UT professor recognized for lifetime of work in Rio Grande literature

Justin Atkinson

At a National Book Critics Circle ceremony in New York City last Thursday, a UT professor was awarded a lifetime achievement award for his 42 years of writing and publishing.

English professor Rolando Hinojosa-Smith, whose writings mostly deal with stories of the Rio Grande Valley, was the recipient of the Ivan Sandrof Lifetime
Achievement Award. Hinojosa-Smith was awarded by the group alongside six other writers and poets from around the country.

In his acceptance speech, Hinojosa-Smith said he appreciated the recognition from esteemed professionals in his field.

“What you’re looking at here is a very lucky man,” Hinojosa-Smith said. “To receive this award means a culmination of one’s life work, recognized by men and women who know what they’re doing about their job.”

The National Book Critics Circle is comprised of nearly 600 critics and editors from literary newspapers and magazines. The association, founded in 1974, recognizes achievements in poetry, criticism, biography, autobiography, fiction and nonfiction.

Dagoberto Gilb, writer-in-residence at the University of Houston–Victoria and the author who gave the award to Hinojosa-Smith at the ceremony, said he respected the faithfulness of Hinojosa-Smith’s writing to the Chicano culture.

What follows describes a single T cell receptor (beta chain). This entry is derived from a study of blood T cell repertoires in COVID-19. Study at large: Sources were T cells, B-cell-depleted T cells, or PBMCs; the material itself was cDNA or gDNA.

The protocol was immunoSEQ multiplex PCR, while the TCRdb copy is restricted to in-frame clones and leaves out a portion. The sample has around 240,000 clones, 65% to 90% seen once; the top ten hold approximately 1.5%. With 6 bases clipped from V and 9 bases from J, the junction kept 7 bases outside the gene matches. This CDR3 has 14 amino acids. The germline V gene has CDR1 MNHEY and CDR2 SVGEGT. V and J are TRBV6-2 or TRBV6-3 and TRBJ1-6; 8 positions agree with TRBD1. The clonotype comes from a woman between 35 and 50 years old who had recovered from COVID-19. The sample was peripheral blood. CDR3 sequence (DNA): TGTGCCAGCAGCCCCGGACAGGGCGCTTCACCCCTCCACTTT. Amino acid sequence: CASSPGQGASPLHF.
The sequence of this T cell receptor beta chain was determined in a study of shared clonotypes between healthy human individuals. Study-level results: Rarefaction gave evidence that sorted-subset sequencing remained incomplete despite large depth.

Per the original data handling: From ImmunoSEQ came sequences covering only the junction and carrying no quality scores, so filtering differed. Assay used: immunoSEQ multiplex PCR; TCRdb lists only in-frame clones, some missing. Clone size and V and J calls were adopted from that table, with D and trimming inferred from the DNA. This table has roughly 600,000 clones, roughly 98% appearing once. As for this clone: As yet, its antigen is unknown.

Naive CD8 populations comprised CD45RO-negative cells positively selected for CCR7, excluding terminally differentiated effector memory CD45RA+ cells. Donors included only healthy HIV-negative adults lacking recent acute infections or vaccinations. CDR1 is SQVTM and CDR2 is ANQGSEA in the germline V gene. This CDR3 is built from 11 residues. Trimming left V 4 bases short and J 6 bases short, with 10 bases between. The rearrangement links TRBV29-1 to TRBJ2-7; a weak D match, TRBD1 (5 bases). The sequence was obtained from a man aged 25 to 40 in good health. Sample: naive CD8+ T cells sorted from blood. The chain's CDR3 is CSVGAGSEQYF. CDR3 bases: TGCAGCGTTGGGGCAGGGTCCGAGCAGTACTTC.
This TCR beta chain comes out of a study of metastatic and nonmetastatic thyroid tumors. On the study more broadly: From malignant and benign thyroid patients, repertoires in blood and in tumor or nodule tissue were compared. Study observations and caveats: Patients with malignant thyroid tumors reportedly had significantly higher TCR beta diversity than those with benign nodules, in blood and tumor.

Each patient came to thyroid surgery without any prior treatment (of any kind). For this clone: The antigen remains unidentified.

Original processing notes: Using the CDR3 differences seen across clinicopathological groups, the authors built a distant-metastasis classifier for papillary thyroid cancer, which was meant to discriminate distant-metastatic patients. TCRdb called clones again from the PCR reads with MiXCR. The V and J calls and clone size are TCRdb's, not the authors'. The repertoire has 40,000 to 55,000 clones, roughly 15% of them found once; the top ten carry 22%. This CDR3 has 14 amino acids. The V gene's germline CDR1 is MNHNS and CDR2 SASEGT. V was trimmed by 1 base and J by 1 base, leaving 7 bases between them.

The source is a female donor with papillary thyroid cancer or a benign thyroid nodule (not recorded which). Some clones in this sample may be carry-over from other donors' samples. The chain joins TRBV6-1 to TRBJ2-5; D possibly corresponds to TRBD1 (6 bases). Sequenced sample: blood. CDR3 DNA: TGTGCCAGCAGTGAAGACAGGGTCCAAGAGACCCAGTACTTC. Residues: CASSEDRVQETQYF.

“[Hinojosa-Smith] tells the common stories of us, not the predictable cliches and stereotypes,” Gilb said. “He does it in a language that is ours. He tells stories not just about where we once came from, but where we have been and still are.”

English professor emeritus William Scheick said Hinojosa-Smith’s novels contain a substantial amount of material that might not be obvious at first glance.  

“[Hinojosa-Smith’s] writings present a collage of multiple narrative viewpoints, different cultural identities, various generational time periods and miscellaneous anecdotal stories — both comic and serious,” Scheick said. “The ideal reader of his work will dig for treasure buried beneath the welter of the small talk and everyday episodes constituting the author’s narrative surface.”

After earning his bachelor’s degree from UT in 1953 and beginning teaching at the University in 1981, Hinojosa-Smith said he and his family feel a strong connection to the 40 Acres.

“It was always my desire to return to my alma mater as a professor,” Hinojosa-Smith said. “We’re a UT family: my two daughters, my brother and I, our two brothers-in-law, two nephews, a grandnephew and his sister. With that background, who couldn’t be happier to be here?”